Students who failed can pay a fee to retake the test.

State Education Commissioner John King said New York said many teacher-prep programs need to improve or close. “It’s better to have fewer programs that better prepare teachers than having many schools that have teachers who are unprepared for the classroom,” said King, who’s leaving to be a senior advisor to U.S. Education Department Secretary Arne Duncan.

Most states have not done enough to make sure new teachers will be ready for the higher standards students are expected to achieve, according to the National Council on Teacher Quality’s State Teacher Policy Yearbook.

Teachers who like the Core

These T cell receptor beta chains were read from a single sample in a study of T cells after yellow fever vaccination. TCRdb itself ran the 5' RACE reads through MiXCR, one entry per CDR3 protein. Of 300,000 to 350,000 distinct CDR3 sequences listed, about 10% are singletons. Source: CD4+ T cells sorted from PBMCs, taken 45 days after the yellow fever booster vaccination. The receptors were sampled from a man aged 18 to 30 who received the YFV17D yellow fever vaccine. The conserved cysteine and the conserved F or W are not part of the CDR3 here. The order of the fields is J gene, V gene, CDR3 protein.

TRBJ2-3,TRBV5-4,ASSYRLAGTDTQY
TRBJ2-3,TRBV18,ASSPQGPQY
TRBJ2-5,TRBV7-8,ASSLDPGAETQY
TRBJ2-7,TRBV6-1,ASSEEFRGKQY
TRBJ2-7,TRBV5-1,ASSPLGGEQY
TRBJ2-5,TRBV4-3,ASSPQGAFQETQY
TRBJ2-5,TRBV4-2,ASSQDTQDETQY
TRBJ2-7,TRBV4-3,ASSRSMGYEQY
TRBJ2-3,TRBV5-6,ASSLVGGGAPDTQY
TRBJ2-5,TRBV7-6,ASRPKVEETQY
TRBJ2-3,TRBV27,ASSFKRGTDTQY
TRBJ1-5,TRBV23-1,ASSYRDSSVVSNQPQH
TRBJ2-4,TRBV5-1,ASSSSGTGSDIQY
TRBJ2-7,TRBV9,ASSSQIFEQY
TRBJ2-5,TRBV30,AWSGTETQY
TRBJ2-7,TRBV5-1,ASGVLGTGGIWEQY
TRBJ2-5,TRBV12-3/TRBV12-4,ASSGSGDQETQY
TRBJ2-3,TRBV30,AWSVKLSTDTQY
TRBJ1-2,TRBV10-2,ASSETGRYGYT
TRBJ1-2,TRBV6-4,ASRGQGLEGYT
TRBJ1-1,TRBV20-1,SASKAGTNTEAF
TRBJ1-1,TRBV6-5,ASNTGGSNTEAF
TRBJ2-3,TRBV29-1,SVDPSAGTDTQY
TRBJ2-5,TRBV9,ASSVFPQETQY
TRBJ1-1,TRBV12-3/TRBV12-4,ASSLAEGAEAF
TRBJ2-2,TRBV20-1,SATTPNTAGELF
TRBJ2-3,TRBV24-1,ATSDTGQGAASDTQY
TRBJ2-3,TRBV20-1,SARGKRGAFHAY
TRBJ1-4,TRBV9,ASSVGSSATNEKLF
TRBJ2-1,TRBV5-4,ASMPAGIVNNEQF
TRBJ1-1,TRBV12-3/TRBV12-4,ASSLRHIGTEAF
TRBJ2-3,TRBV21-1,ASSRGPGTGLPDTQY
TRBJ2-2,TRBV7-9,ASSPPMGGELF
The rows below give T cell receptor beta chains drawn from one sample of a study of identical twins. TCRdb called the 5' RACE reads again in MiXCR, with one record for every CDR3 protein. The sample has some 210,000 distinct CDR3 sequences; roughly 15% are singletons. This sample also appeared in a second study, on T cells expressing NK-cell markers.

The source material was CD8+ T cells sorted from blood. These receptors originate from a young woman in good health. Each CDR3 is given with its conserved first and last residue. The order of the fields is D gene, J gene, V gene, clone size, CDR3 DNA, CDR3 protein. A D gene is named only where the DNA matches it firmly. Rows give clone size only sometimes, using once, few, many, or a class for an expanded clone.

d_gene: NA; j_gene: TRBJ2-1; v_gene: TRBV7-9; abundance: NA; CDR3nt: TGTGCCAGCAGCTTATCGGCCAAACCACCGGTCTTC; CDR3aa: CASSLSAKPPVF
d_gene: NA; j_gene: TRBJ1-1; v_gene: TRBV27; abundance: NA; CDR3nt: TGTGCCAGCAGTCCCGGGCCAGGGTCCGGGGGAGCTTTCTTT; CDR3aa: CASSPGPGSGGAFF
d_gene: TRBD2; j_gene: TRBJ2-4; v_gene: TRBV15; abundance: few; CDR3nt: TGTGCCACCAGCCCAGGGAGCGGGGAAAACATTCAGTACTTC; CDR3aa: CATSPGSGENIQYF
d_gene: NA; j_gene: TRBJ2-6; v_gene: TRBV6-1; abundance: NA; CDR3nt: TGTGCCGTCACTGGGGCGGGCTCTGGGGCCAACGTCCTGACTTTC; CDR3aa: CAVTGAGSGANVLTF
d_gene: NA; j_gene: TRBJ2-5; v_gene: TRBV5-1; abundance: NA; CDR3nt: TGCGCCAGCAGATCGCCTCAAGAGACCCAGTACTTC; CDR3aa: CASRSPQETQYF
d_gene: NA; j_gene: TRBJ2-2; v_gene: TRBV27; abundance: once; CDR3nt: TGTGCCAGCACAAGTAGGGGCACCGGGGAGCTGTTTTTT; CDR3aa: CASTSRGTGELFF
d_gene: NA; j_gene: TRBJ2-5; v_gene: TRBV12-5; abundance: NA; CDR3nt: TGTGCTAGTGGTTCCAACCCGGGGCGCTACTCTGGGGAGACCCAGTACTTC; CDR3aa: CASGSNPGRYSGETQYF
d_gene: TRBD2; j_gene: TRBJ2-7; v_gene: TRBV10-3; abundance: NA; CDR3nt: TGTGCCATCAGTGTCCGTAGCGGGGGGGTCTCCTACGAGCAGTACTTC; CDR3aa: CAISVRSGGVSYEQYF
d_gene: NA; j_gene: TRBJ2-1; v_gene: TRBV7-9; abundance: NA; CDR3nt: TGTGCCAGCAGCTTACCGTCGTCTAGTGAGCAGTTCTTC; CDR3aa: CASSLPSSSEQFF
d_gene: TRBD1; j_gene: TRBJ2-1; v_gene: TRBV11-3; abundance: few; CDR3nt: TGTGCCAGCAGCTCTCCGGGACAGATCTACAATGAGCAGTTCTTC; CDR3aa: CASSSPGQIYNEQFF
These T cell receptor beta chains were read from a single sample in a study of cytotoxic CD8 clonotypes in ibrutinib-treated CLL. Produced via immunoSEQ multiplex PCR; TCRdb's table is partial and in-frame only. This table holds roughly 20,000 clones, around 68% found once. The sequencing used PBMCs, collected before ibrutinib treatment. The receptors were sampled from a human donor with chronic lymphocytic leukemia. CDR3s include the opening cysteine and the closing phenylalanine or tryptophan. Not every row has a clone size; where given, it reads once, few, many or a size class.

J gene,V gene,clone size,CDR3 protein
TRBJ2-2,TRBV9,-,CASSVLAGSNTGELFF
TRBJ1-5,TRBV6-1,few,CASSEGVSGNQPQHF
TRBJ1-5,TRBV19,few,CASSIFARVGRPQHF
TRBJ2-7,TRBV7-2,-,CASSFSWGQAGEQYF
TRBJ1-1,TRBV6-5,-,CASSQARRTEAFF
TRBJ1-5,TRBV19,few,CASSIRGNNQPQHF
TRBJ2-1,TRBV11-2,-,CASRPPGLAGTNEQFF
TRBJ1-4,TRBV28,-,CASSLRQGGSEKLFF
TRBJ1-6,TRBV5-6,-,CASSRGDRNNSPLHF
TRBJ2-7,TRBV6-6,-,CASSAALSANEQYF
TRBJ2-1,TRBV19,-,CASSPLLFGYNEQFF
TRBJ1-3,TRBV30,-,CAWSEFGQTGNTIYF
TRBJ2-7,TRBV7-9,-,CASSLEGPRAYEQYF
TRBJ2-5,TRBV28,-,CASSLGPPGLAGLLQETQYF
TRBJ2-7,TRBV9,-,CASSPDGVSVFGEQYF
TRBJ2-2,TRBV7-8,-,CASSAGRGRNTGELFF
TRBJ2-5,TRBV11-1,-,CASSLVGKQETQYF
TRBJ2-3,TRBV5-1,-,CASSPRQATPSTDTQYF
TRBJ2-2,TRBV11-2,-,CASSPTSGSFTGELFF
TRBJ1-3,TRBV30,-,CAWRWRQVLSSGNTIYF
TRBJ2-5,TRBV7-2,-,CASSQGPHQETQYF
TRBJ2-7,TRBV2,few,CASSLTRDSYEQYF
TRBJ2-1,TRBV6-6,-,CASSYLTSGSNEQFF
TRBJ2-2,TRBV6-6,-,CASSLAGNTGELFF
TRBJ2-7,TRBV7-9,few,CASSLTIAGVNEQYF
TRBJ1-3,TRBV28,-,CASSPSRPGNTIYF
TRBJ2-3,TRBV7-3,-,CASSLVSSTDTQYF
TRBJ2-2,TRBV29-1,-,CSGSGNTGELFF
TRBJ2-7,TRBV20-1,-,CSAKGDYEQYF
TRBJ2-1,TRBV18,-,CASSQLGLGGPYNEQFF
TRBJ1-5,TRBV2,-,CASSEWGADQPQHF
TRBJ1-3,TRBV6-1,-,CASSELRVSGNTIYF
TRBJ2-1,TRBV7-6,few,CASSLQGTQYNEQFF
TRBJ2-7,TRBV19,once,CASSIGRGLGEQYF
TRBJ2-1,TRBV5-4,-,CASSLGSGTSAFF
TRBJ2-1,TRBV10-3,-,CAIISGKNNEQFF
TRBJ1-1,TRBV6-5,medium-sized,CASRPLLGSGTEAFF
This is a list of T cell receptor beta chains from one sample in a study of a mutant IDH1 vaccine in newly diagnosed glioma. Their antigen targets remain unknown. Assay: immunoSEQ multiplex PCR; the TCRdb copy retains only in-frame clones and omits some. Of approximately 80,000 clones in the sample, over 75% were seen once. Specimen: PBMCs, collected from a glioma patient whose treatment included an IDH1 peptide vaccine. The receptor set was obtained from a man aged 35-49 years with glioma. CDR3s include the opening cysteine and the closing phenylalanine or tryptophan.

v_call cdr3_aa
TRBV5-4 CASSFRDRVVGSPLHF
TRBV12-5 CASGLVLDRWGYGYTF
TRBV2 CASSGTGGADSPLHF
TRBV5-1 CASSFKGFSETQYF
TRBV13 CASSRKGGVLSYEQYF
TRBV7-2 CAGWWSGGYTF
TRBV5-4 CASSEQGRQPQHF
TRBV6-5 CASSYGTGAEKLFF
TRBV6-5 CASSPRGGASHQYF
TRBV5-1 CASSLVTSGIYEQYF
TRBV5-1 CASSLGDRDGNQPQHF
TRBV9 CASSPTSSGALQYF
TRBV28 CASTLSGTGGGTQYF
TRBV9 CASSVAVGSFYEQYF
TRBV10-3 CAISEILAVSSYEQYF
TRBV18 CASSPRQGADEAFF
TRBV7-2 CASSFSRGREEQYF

Some teachers like Core standards.

How Core literacy could fail

Common Core’s literacy standards could fail because teachers aren’t being given enough time to make them work, says a lead standards writer, Sue Pimentel.

Teachers need time to develop materials and teaching techniques and “to observe and critique each other’s teaching,” she tells Marc Tucker. “The time needed to transform the way students are taught stands in stark contrast to the rush to evaluate teachers based on old assessments that are not aligned to the Common Core.”

“I think it is clear to anyone with a grain of common sense that there should have been a five-year amnesty on consequences for testing when implementing the Common Core,” says Catherine Snow, a Harvard education professor who served on the validation committee.

This would have allowed for developing the aligned materials.  It would have been fairer and smarter to help teachers focus on teaching and learning instead of assessment and accountability.